The first stab at a script for this comics novella emerged from musicologist Jonathan James in July 2017. Rather remarkably it took us nine months and nine versions before we nailed the script to our joint satisfaction, ready for Brick to start drawing it up. One year later, to the month, the artwork is complete and the daunting challenge of visualising classical music has been surmounted.
The story is a comedy conflating two concerns that plague classical music – the Curse of the Ninth, that saw so many famous composers into an early grave, and the historic lack of opportunities for female composers.
Now all Jonathan and myself need is a visionary publisher who appreciates there is a market for a music comic that isn’t about punk, rap, blues or pop music. Below, samples of various ways in which we handle the music. Scroll over to pause fades.
Written by Al Feldstein, this remarkable comics story was published in 1955 in EC Comics’ Impact first in series. Aside from the strong narrative, Krigstein’s depiction of expanded time on the final page is now a comics art classic (eat your heart out, Sam Peckinpah!), but prepare to be dazzled by his handling of the strobe effect of flashes of the passengers as the train travels through. There is so much to admire in this piece of work, I’ve enlarged the original page size to enhance your appreciation of an illustrator at the top of his game. To learn more, start with Everything 2.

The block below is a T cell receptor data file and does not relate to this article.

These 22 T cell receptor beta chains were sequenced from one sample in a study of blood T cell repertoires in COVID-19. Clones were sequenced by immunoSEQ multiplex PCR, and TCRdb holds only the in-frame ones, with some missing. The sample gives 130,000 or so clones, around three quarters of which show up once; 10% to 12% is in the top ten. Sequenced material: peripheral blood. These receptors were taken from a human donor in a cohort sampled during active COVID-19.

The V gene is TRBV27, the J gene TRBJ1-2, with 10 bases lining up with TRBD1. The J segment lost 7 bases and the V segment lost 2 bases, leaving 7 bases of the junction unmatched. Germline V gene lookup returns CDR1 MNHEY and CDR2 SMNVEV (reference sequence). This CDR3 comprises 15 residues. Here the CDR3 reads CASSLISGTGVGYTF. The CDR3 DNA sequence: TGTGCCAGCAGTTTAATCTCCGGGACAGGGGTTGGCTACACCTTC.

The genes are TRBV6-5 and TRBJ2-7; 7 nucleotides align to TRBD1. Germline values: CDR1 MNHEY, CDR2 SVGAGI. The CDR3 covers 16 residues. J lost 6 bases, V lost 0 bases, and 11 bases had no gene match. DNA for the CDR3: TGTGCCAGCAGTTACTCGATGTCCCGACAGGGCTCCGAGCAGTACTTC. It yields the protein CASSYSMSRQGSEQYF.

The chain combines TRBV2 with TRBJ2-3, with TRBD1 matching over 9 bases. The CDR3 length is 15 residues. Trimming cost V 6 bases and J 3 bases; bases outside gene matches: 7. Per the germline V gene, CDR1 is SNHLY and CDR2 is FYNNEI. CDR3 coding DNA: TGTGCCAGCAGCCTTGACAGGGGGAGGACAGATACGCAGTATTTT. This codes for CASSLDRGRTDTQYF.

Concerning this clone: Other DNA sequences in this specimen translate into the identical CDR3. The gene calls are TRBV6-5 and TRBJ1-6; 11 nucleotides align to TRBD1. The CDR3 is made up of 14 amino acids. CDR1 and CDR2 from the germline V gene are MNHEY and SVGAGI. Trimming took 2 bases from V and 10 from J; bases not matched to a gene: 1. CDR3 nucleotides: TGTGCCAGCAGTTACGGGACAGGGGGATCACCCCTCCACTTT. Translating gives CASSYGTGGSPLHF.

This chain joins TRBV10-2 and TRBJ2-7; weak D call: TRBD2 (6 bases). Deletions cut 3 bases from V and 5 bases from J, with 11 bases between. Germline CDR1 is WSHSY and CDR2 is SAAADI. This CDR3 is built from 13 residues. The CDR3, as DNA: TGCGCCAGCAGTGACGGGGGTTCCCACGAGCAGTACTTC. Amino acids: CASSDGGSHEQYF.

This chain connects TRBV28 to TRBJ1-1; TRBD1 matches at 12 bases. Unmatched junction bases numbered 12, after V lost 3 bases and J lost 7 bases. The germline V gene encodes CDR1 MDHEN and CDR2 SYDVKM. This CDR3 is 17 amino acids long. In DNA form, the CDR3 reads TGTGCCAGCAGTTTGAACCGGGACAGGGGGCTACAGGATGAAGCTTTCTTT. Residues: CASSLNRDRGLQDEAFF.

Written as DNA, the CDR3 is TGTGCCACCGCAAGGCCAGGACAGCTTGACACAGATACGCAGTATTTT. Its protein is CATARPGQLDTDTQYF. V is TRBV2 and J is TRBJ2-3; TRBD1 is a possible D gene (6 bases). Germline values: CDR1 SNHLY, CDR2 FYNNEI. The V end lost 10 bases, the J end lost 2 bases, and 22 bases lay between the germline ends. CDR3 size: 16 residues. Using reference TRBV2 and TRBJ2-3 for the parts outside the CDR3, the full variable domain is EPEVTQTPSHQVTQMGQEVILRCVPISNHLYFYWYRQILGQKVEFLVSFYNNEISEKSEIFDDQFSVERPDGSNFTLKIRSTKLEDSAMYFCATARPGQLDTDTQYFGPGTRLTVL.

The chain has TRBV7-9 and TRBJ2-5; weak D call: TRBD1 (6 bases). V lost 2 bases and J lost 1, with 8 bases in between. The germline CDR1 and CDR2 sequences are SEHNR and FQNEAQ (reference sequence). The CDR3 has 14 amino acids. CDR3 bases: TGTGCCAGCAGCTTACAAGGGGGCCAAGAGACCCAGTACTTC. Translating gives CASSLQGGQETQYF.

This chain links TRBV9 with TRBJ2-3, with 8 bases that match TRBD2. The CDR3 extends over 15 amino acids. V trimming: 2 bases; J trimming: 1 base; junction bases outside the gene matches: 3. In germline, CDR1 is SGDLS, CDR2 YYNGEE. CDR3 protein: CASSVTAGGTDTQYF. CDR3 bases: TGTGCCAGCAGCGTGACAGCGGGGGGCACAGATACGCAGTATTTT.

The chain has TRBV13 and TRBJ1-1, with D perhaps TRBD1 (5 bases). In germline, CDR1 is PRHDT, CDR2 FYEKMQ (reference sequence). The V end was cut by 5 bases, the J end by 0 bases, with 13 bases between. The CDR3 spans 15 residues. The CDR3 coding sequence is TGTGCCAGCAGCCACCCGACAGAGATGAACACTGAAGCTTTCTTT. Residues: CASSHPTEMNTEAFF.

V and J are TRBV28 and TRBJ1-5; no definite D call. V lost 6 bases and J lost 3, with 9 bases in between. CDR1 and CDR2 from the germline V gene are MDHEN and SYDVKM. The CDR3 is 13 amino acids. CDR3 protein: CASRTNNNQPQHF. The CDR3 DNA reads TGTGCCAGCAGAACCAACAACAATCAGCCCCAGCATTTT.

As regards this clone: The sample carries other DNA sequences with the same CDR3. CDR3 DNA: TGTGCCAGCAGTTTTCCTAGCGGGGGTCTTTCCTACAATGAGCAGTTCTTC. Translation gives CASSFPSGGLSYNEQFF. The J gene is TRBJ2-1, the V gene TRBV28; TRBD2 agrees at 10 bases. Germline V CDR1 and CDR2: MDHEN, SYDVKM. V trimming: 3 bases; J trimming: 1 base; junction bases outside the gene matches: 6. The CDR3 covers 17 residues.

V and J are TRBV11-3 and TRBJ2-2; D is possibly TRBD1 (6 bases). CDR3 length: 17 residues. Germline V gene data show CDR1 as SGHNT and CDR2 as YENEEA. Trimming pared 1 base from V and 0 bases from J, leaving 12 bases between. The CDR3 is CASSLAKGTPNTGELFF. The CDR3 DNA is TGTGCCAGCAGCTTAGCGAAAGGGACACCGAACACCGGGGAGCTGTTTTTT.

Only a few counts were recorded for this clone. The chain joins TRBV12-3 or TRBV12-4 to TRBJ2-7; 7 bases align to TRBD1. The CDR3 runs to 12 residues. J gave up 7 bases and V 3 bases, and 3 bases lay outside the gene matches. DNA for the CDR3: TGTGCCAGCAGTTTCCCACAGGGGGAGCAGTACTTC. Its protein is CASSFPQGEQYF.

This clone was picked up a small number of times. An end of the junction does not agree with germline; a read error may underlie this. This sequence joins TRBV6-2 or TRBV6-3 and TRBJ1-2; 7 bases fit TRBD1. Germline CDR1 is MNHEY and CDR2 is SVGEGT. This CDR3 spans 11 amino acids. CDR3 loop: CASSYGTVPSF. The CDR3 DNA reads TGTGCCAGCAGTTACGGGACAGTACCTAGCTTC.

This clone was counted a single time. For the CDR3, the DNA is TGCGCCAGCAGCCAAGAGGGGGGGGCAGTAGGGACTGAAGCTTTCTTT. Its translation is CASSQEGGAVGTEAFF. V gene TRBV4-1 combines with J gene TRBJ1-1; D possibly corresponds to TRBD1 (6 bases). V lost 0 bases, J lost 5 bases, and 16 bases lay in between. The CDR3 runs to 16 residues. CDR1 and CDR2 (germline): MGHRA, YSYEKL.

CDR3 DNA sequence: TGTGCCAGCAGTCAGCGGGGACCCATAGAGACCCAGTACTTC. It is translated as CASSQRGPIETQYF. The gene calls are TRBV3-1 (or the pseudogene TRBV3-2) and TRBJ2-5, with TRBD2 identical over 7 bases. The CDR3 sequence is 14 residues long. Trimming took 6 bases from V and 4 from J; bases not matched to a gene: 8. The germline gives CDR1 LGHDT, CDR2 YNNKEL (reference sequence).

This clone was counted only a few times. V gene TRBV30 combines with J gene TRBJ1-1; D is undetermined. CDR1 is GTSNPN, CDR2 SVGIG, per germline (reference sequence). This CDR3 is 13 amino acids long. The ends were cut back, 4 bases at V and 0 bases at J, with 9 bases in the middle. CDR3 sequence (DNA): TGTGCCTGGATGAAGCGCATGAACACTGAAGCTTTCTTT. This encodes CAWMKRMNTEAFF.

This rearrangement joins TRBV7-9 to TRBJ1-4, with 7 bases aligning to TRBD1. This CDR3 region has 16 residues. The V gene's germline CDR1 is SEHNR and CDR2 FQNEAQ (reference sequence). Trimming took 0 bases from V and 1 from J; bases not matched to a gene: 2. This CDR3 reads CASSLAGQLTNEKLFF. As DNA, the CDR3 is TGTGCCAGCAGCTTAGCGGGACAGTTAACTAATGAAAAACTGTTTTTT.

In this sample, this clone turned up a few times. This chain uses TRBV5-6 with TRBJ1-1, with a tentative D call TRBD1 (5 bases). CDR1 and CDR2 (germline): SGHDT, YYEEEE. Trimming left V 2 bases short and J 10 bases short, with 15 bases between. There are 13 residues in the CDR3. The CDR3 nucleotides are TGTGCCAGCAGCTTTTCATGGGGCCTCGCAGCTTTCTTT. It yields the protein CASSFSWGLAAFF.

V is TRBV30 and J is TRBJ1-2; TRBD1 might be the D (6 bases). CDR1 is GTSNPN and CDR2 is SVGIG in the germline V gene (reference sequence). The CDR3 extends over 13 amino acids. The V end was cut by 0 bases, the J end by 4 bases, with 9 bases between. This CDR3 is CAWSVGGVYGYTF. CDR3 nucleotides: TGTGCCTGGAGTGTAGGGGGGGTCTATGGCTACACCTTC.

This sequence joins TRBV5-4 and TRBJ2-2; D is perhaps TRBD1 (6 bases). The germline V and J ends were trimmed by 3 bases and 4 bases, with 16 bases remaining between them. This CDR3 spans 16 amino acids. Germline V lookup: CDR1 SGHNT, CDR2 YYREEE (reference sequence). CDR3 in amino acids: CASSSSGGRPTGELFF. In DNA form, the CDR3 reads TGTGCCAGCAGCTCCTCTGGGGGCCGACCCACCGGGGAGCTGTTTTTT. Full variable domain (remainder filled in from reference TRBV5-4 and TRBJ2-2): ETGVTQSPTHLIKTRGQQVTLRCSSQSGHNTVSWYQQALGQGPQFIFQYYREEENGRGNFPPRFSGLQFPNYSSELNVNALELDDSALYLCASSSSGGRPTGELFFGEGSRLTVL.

The opening page of my latest opus. Co-written with musicologist Jonathan James, Albert Angst… riffs on the misfortune that appears to have plagued too many classical music composers, that of dying during or shortly after creating their ninth symphony. Beethoven, Schubert, Dvorak, Mahler, Bruckner and several lesser composers all fell victim to the curse. But classical music has also been cursed by a lack of women composers. As the deadline gets ever closer for him to present his ninth to his publisher, Albert becomes increasingly creatively paralysed, and when his wife offers to anonymously compose it for him, well… the ghosts of the cursed are less than ecstatic!